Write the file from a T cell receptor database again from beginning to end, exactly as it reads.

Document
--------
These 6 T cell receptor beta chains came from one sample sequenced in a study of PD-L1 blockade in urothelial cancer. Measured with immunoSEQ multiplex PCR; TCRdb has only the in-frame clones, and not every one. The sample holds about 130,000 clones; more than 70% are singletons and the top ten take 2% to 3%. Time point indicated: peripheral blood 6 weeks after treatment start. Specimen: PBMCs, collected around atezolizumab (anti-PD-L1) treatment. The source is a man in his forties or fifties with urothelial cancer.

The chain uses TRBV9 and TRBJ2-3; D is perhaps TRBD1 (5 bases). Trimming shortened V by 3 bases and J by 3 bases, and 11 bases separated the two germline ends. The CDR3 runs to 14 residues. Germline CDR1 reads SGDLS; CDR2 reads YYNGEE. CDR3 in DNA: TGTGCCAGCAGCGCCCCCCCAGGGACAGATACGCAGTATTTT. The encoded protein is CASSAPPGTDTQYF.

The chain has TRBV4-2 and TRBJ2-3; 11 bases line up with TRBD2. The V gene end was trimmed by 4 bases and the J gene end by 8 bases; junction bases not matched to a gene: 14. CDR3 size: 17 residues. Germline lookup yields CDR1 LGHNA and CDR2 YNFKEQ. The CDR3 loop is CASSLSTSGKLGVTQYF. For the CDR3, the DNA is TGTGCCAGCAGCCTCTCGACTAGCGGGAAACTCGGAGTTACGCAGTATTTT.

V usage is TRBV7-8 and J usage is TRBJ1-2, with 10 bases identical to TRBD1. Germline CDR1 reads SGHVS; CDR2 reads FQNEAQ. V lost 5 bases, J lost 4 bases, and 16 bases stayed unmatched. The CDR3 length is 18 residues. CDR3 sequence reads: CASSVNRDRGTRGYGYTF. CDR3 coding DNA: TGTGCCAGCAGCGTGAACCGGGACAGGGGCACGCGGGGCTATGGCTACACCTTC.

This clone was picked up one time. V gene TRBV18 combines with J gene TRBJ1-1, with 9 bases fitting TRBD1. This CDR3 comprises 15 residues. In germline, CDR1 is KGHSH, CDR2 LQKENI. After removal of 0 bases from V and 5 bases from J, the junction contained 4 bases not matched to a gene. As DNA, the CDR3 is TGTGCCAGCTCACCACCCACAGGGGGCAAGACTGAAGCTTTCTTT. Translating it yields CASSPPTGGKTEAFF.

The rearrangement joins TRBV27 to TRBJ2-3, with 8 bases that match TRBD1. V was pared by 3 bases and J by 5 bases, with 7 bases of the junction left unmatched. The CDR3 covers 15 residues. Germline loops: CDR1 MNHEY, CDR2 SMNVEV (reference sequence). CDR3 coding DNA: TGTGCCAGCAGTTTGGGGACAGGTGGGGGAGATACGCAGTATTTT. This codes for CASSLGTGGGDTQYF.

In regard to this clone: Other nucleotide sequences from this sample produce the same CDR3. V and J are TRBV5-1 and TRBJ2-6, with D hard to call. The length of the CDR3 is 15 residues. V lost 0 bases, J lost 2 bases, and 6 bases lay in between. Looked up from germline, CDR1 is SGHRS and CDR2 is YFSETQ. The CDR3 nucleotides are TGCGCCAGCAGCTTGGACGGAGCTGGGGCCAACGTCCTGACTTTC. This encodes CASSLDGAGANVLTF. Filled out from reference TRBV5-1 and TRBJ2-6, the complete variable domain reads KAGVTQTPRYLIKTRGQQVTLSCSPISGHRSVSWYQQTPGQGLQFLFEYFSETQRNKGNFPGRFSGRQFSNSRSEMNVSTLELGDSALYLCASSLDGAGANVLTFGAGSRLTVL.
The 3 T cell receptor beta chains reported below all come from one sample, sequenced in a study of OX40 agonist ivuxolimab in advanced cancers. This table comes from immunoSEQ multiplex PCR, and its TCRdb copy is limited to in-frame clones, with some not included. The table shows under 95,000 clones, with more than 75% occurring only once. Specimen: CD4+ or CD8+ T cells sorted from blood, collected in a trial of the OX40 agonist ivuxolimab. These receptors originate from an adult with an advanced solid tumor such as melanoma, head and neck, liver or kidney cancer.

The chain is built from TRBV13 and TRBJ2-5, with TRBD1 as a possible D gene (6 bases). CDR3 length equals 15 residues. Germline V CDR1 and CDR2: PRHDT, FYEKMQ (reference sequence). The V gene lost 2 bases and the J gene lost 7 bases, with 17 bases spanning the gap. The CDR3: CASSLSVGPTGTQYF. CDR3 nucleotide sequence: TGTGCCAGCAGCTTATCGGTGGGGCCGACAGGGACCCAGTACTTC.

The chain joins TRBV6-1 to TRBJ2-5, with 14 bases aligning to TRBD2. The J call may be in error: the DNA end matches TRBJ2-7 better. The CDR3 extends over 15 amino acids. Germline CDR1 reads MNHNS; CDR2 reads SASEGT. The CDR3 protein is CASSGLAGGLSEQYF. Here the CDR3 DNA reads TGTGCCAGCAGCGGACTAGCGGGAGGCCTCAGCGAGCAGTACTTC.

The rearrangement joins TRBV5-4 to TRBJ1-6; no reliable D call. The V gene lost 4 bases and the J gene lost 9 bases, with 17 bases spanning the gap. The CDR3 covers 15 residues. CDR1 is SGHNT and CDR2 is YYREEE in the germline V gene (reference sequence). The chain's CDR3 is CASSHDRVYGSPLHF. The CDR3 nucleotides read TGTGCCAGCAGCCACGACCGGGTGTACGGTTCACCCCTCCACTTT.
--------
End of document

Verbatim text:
These 6 T cell receptor beta chains came from one sample sequenced in a study of PD-L1 blockade in urothelial cancer. Measured with immunoSEQ multiplex PCR; TCRdb has only the in-frame clones, and not every one. The sample holds about 130,000 clones; more than 70% are singletons and the top ten take 2% to 3%. Time point indicated: peripheral blood 6 weeks after treatment start. Specimen: PBMCs, collected around atezolizumab (anti-PD-L1) treatment. The source is a man in his forties or fifties with urothelial cancer.

The chain uses TRBV9 and TRBJ2-3; D is perhaps TRBD1 (5 bases). Trimming shortened V by 3 bases and J by 3 bases, and 11 bases separated the two germline ends. The CDR3 runs to 14 residues. Germline CDR1 reads SGDLS; CDR2 reads YYNGEE. CDR3 in DNA: TGTGCCAGCAGCGCCCCCCCAGGGACAGATACGCAGTATTTT. The encoded protein is CASSAPPGTDTQYF.

The chain has TRBV4-2 and TRBJ2-3; 11 bases line up with TRBD2. The V gene end was trimmed by 4 bases and the J gene end by 8 bases; junction bases not matched to a gene: 14. CDR3 size: 17 residues. Germline lookup yields CDR1 LGHNA and CDR2 YNFKEQ. The CDR3 loop is CASSLSTSGKLGVTQYF. For the CDR3, the DNA is TGTGCCAGCAGCCTCTCGACTAGCGGGAAACTCGGAGTTACGCAGTATTTT.

V usage is TRBV7-8 and J usage is TRBJ1-2, with 10 bases identical to TRBD1. Germline CDR1 reads SGHVS; CDR2 reads FQNEAQ. V lost 5 bases, J lost 4 bases, and 16 bases stayed unmatched. The CDR3 length is 18 residues. CDR3 sequence reads: CASSVNRDRGTRGYGYTF. CDR3 coding DNA: TGTGCCAGCAGCGTGAACCGGGACAGGGGCACGCGGGGCTATGGCTACACCTTC.

This clone was picked up one time. V gene TRBV18 combines with J gene TRBJ1-1, with 9 bases fitting TRBD1. This CDR3 comprises 15 residues. In germline, CDR1 is KGHSH, CDR2 LQKENI. After removal of 0 bases from V and 5 bases from J, the junction contained 4 bases not matched to a gene. As DNA, the CDR3 is TGTGCCAGCTCACCACCCACAGGGGGCAAGACTGAAGCTTTCTTT. Translating it yields CASSPPTGGKTEAFF.

The rearrangement joins TRBV27 to TRBJ2-3, with 8 bases that match TRBD1. V was pared by 3 bases and J by 5 bases, with 7 bases of the junction left unmatched. The CDR3 covers 15 residues. Germline loops: CDR1 MNHEY, CDR2 SMNVEV (reference sequence). CDR3 coding DNA: TGTGCCAGCAGTTTGGGGACAGGTGGGGGAGATACGCAGTATTTT. This codes for CASSLGTGGGDTQYF.

In regard to this clone: Other nucleotide sequences from this sample produce the same CDR3. V and J are TRBV5-1 and TRBJ2-6, with D hard to call. The length of the CDR3 is 15 residues. V lost 0 bases, J lost 2 bases, and 6 bases lay in between. Looked up from germline, CDR1 is SGHRS and CDR2 is YFSETQ. The CDR3 nucleotides are TGCGCCAGCAGCTTGGACGGAGCTGGGGCCAACGTCCTGACTTTC. This encodes CASSLDGAGANVLTF. Filled out from reference TRBV5-1 and TRBJ2-6, the complete variable domain reads KAGVTQTPRYLIKTRGQQVTLSCSPISGHRSVSWYQQTPGQGLQFLFEYFSETQRNKGNFPGRFSGRQFSNSRSEMNVSTLELGDSALYLCASSLDGAGANVLTFGAGSRLTVL.
The 3 T cell receptor beta chains reported below all come from one sample, sequenced in a study of OX40 agonist ivuxolimab in advanced cancers. This table comes from immunoSEQ multiplex PCR, and its TCRdb copy is limited to in-frame clones, with some not included. The table shows under 95,000 clones, with more than 75% occurring only once. Specimen: CD4+ or CD8+ T cells sorted from blood, collected in a trial of the OX40 agonist ivuxolimab. These receptors originate from an adult with an advanced solid tumor such as melanoma, head and neck, liver or kidney cancer.

The chain is built from TRBV13 and TRBJ2-5, with TRBD1 as a possible D gene (6 bases). CDR3 length equals 15 residues. Germline V CDR1 and CDR2: PRHDT, FYEKMQ (reference sequence). The V gene lost 2 bases and the J gene lost 7 bases, with 17 bases spanning the gap. The CDR3: CASSLSVGPTGTQYF. CDR3 nucleotide sequence: TGTGCCAGCAGCTTATCGGTGGGGCCGACAGGGACCCAGTACTTC.

The chain joins TRBV6-1 to TRBJ2-5, with 14 bases aligning to TRBD2. The J call may be in error: the DNA end matches TRBJ2-7 better. The CDR3 extends over 15 amino acids. Germline CDR1 reads MNHNS; CDR2 reads SASEGT. The CDR3 protein is CASSGLAGGLSEQYF. Here the CDR3 DNA reads TGTGCCAGCAGCGGACTAGCGGGAGGCCTCAGCGAGCAGTACTTC.

The rearrangement joins TRBV5-4 to TRBJ1-6; no reliable D call. The V gene lost 4 bases and the J gene lost 9 bases, with 17 bases spanning the gap. The CDR3 covers 15 residues. CDR1 is SGHNT and CDR2 is YYREEE in the germline V gene (reference sequence). The chain's CDR3 is CASSHDRVYGSPLHF. The CDR3 nucleotides read TGTGCCAGCAGCCACGACCGGGTGTACGGTTCACCCCTCCACTTT.